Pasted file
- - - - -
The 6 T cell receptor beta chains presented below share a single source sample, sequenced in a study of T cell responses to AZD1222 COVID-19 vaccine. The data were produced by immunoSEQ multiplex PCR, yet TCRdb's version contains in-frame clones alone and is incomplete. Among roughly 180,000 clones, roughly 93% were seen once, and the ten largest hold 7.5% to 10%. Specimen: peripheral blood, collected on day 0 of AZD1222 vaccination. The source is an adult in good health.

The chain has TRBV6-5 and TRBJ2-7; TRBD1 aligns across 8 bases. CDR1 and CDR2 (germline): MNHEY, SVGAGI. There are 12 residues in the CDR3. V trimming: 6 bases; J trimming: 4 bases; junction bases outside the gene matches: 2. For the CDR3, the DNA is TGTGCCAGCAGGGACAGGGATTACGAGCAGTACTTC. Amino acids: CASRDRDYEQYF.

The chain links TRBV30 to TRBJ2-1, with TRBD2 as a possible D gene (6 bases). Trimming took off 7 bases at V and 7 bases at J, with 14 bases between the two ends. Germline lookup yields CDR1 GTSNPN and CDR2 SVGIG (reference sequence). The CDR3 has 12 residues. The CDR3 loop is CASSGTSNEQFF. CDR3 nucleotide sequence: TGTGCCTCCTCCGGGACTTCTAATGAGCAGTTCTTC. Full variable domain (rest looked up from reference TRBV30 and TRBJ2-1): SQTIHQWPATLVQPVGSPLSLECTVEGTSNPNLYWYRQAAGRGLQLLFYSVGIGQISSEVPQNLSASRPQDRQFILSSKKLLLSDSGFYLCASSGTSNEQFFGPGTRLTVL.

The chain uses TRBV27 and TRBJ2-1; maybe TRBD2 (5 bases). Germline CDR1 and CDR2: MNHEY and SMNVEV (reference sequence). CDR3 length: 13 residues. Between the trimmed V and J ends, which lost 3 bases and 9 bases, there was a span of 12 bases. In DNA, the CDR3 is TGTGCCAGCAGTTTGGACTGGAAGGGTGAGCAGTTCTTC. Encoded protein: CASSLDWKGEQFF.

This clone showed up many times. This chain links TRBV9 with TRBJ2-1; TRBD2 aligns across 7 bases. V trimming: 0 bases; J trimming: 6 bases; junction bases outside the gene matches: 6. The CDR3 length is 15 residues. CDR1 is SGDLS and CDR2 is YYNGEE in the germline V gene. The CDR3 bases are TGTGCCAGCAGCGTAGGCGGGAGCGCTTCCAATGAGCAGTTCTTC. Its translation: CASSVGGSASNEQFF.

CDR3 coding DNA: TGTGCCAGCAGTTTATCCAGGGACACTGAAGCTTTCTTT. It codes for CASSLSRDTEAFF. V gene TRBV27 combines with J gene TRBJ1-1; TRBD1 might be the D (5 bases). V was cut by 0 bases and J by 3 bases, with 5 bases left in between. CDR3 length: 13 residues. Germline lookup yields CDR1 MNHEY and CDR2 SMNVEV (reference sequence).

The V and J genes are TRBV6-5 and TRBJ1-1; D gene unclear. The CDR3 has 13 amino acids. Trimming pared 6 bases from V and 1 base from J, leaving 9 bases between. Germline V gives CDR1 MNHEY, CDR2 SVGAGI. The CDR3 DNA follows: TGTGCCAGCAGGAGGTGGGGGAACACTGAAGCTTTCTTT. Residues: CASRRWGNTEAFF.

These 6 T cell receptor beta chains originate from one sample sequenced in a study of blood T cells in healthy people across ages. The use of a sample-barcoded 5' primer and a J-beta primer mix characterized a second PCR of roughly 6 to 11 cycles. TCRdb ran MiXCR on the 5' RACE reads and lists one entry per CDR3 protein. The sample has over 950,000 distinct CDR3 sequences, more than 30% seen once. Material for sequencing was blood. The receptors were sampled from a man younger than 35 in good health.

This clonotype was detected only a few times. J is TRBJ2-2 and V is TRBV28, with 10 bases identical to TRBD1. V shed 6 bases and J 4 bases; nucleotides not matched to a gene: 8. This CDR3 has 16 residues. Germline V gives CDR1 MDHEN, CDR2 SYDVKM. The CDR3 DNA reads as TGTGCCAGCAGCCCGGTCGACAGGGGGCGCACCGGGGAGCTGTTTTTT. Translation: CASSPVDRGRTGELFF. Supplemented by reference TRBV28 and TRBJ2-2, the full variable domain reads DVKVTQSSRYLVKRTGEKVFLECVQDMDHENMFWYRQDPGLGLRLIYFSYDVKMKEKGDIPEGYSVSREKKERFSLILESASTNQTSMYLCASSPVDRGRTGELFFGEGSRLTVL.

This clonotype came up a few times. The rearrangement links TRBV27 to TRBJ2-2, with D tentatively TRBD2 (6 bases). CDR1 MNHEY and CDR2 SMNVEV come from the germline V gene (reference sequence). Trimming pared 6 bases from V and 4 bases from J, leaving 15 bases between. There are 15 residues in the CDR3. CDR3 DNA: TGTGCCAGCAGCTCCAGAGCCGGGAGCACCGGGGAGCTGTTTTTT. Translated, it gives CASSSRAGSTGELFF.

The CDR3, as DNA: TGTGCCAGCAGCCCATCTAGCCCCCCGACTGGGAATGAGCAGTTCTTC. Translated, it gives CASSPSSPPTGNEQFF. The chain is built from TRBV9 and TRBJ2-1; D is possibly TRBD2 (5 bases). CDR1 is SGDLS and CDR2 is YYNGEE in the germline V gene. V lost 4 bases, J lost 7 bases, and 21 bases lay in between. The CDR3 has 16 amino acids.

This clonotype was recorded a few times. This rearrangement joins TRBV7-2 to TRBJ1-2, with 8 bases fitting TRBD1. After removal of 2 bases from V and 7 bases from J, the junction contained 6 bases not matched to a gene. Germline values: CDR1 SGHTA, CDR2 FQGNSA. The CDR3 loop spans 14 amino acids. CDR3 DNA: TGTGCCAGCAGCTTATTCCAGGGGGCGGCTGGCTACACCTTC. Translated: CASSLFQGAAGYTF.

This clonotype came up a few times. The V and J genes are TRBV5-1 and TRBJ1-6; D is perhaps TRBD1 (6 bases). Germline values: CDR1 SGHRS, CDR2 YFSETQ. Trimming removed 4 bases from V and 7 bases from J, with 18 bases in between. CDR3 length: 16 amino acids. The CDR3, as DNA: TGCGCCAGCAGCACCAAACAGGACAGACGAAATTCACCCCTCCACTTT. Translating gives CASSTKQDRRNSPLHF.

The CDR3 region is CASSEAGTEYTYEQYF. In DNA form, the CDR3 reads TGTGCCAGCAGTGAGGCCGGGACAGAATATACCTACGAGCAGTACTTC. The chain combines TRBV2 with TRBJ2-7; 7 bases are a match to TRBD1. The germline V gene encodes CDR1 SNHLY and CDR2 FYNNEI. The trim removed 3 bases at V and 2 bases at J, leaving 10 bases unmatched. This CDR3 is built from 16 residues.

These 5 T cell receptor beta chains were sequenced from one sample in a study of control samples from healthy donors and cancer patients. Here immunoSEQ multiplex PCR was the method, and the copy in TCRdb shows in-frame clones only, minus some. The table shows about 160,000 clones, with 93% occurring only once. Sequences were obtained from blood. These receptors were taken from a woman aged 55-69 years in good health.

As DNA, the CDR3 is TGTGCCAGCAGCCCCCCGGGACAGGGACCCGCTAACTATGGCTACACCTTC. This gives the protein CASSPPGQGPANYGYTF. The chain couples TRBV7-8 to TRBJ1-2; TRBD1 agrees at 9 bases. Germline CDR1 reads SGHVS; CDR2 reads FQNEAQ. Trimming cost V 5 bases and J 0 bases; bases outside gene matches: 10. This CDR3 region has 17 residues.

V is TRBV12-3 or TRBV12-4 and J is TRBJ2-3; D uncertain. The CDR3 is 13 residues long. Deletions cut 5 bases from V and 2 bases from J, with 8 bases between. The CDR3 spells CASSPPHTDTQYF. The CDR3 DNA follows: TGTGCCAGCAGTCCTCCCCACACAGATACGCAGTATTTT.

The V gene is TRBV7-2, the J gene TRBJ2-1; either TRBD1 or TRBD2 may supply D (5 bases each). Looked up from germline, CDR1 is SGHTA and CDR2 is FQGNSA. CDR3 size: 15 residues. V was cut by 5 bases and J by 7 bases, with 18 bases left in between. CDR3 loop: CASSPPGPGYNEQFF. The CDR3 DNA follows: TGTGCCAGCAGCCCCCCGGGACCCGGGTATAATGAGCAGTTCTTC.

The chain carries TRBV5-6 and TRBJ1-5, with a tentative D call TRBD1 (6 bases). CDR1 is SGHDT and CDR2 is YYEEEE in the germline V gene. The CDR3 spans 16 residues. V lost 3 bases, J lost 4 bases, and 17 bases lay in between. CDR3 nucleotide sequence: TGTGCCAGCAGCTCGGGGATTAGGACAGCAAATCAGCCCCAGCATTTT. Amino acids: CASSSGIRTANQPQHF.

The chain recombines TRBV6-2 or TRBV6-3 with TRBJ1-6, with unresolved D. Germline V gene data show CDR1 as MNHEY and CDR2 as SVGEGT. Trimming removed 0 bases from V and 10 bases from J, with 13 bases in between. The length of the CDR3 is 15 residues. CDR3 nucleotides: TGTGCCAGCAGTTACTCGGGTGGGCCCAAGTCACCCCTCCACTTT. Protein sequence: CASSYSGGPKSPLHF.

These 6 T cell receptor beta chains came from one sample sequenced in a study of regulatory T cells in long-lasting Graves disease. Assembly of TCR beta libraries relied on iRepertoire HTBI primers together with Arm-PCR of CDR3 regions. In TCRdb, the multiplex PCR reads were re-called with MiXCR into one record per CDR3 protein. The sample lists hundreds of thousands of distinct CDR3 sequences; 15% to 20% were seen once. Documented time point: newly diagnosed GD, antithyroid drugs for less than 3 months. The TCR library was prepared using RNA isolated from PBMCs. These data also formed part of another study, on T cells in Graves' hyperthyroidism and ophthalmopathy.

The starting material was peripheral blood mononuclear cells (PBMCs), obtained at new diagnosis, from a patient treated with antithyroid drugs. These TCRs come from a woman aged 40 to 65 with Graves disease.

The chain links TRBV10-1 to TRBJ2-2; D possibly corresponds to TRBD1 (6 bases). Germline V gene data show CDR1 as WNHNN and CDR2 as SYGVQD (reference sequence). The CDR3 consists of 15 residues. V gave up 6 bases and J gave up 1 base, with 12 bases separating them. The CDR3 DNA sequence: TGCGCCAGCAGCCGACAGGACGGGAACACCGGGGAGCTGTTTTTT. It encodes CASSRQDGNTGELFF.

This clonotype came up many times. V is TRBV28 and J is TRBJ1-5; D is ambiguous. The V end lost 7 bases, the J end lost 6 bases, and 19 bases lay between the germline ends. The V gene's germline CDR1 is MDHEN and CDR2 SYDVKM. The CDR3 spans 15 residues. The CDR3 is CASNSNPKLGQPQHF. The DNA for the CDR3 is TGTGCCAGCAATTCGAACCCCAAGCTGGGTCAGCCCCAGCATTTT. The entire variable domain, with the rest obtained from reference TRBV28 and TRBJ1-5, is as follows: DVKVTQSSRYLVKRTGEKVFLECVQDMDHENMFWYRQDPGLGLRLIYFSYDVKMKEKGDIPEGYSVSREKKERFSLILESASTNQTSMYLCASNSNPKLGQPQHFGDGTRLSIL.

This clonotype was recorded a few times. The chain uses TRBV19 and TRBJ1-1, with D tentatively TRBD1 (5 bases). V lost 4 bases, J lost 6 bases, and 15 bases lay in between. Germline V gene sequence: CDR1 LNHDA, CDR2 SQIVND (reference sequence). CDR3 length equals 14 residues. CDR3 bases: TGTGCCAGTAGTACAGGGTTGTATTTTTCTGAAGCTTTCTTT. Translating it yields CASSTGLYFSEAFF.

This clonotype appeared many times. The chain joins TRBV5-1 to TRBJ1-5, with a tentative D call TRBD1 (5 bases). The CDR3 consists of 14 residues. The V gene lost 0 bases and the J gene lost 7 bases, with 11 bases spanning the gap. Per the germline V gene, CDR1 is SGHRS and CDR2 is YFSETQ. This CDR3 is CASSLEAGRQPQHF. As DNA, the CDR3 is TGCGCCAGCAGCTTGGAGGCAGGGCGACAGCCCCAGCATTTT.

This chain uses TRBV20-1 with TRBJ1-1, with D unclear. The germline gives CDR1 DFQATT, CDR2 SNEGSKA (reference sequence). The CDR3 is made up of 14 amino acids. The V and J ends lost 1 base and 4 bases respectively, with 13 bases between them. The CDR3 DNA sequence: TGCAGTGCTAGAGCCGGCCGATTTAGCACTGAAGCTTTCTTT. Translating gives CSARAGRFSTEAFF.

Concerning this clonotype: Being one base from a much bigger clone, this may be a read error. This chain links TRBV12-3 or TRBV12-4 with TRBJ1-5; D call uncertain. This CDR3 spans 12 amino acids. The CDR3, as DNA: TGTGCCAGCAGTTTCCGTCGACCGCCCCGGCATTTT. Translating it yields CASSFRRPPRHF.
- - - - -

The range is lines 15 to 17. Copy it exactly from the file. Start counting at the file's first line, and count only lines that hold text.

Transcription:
These 5 T cell receptor beta chains were sequenced from one sample in a study of control samples from healthy donors and cancer patients. Here immunoSEQ multiplex PCR was the method, and the copy in TCRdb shows in-frame clones only, minus some. The table shows about 160,000 clones, with 93% occurring only once. Sequences were obtained from blood. These receptors were taken from a woman aged 55-69 years in good health.

As DNA, the CDR3 is TGTGCCAGCAGCCCCCCGGGACAGGGACCCGCTAACTATGGCTACACCTTC. This gives the protein CASSPPGQGPANYGYTF. The chain couples TRBV7-8 to TRBJ1-2; TRBD1 agrees at 9 bases. Germline CDR1 reads SGHVS; CDR2 reads FQNEAQ. Trimming cost V 5 bases and J 0 bases; bases outside gene matches: 10. This CDR3 region has 17 residues.

V is TRBV12-3 or TRBV12-4 and J is TRBJ2-3; D uncertain. The CDR3 is 13 residues long. Deletions cut 5 bases from V and 2 bases from J, with 8 bases between. The CDR3 spells CASSPPHTDTQYF. The CDR3 DNA follows: TGTGCCAGCAGTCCTCCCCACACAGATACGCAGTATTTT.